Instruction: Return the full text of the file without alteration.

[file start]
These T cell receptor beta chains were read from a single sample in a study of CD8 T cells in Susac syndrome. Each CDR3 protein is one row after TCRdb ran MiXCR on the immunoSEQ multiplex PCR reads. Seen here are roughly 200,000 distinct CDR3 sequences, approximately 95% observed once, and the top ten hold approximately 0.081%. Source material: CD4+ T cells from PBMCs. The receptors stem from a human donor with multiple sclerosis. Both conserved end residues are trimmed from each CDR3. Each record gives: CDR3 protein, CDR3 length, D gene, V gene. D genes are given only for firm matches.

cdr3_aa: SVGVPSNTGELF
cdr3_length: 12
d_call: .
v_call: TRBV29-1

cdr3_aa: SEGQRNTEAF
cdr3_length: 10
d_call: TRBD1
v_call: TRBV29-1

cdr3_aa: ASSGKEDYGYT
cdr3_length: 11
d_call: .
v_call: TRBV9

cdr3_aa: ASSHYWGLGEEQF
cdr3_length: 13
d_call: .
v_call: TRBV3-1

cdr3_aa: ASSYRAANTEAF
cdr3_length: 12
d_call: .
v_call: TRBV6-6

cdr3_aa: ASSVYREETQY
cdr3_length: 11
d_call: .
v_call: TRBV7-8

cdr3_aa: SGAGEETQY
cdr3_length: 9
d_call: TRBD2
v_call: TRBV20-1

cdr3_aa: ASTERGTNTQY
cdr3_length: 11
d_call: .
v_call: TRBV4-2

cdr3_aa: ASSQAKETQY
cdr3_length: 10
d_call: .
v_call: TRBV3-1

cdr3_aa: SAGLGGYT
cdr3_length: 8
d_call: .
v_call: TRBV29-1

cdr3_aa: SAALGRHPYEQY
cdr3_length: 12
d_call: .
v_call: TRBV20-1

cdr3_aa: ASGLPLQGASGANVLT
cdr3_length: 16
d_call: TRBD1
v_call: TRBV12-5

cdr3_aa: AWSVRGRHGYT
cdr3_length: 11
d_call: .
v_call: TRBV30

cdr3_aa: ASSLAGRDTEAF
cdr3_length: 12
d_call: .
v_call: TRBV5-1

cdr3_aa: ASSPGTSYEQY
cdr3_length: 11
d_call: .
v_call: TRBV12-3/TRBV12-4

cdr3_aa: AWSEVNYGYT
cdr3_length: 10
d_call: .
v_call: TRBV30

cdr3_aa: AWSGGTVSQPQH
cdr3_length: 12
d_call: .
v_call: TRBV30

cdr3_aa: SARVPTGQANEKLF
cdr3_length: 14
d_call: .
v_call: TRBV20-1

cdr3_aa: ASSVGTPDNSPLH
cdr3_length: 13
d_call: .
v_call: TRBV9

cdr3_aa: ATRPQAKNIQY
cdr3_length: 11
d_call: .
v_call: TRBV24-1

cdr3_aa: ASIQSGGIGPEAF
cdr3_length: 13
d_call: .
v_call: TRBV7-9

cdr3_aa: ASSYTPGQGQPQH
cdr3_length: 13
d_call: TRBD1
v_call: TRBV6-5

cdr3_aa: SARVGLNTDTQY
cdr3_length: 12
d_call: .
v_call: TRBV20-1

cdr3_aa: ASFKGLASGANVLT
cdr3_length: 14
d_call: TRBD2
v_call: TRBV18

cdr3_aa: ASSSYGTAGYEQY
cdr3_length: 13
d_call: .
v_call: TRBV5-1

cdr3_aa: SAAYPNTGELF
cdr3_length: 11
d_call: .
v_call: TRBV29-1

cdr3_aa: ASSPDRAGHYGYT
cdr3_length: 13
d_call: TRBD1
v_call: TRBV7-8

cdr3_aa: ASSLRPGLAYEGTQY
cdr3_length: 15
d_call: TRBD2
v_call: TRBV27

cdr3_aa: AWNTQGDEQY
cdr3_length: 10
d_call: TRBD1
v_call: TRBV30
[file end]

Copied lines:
These T cell receptor beta chains were read from a single sample in a study of CD8 T cells in Susac syndrome. Each CDR3 protein is one row after TCRdb ran MiXCR on the immunoSEQ multiplex PCR reads. Seen here are roughly 200,000 distinct CDR3 sequences, approximately 95% observed once, and the top ten hold approximately 0.081%. Source material: CD4+ T cells from PBMCs. The receptors stem from a human donor with multiple sclerosis. Both conserved end residues are trimmed from each CDR3. Each record gives: CDR3 protein, CDR3 length, D gene, V gene. D genes are given only for firm matches.

cdr3_aa: SVGVPSNTGELF
cdr3_length: 12
d_call: .
v_call: TRBV29-1

cdr3_aa: SEGQRNTEAF
cdr3_length: 10
d_call: TRBD1
v_call: TRBV29-1

cdr3_aa: ASSGKEDYGYT
cdr3_length: 11
d_call: .
v_call: TRBV9

cdr3_aa: ASSHYWGLGEEQF
cdr3_length: 13
d_call: .
v_call: TRBV3-1

cdr3_aa: ASSYRAANTEAF
cdr3_length: 12
d_call: .
v_call: TRBV6-6

cdr3_aa: ASSVYREETQY
cdr3_length: 11
d_call: .
v_call: TRBV7-8

cdr3_aa: SGAGEETQY
cdr3_length: 9
d_call: TRBD2
v_call: TRBV20-1

cdr3_aa: ASTERGTNTQY
cdr3_length: 11
d_call: .
v_call: TRBV4-2

cdr3_aa: ASSQAKETQY
cdr3_length: 10
d_call: .
v_call: TRBV3-1

cdr3_aa: SAGLGGYT
cdr3_length: 8
d_call: .
v_call: TRBV29-1

cdr3_aa: SAALGRHPYEQY
cdr3_length: 12
d_call: .
v_call: TRBV20-1

cdr3_aa: ASGLPLQGASGANVLT
cdr3_length: 16
d_call: TRBD1
v_call: TRBV12-5

cdr3_aa: AWSVRGRHGYT
cdr3_length: 11
d_call: .
v_call: TRBV30

cdr3_aa: ASSLAGRDTEAF
cdr3_length: 12
d_call: .
v_call: TRBV5-1

cdr3_aa: ASSPGTSYEQY
cdr3_length: 11
d_call: .
v_call: TRBV12-3/TRBV12-4

cdr3_aa: AWSEVNYGYT
cdr3_length: 10
d_call: .
v_call: TRBV30

cdr3_aa: AWSGGTVSQPQH
cdr3_length: 12
d_call: .
v_call: TRBV30

cdr3_aa: SARVPTGQANEKLF
cdr3_length: 14
d_call: .
v_call: TRBV20-1

cdr3_aa: ASSVGTPDNSPLH
cdr3_length: 13
d_call: .
v_call: TRBV9

cdr3_aa: ATRPQAKNIQY
cdr3_length: 11
d_call: .
v_call: TRBV24-1

cdr3_aa: ASIQSGGIGPEAF
cdr3_length: 13
d_call: .
v_call: TRBV7-9

cdr3_aa: ASSYTPGQGQPQH
cdr3_length: 13
d_call: TRBD1
v_call: TRBV6-5

cdr3_aa: SARVGLNTDTQY
cdr3_length: 12
d_call: .
v_call: TRBV20-1

cdr3_aa: ASFKGLASGANVLT
cdr3_length: 14
d_call: TRBD2
v_call: TRBV18

cdr3_aa: ASSSYGTAGYEQY
cdr3_length: 13
d_call: .
v_call: TRBV5-1

cdr3_aa: SAAYPNTGELF
cdr3_length: 11
d_call: .
v_call: TRBV29-1

cdr3_aa: ASSPDRAGHYGYT
cdr3_length: 13
d_call: TRBD1
v_call: TRBV7-8

cdr3_aa: ASSLRPGLAYEGTQY
cdr3_length: 15
d_call: TRBD2
v_call: TRBV27

cdr3_aa: AWNTQGDEQY
cdr3_length: 10
d_call: TRBD1
v_call: TRBV30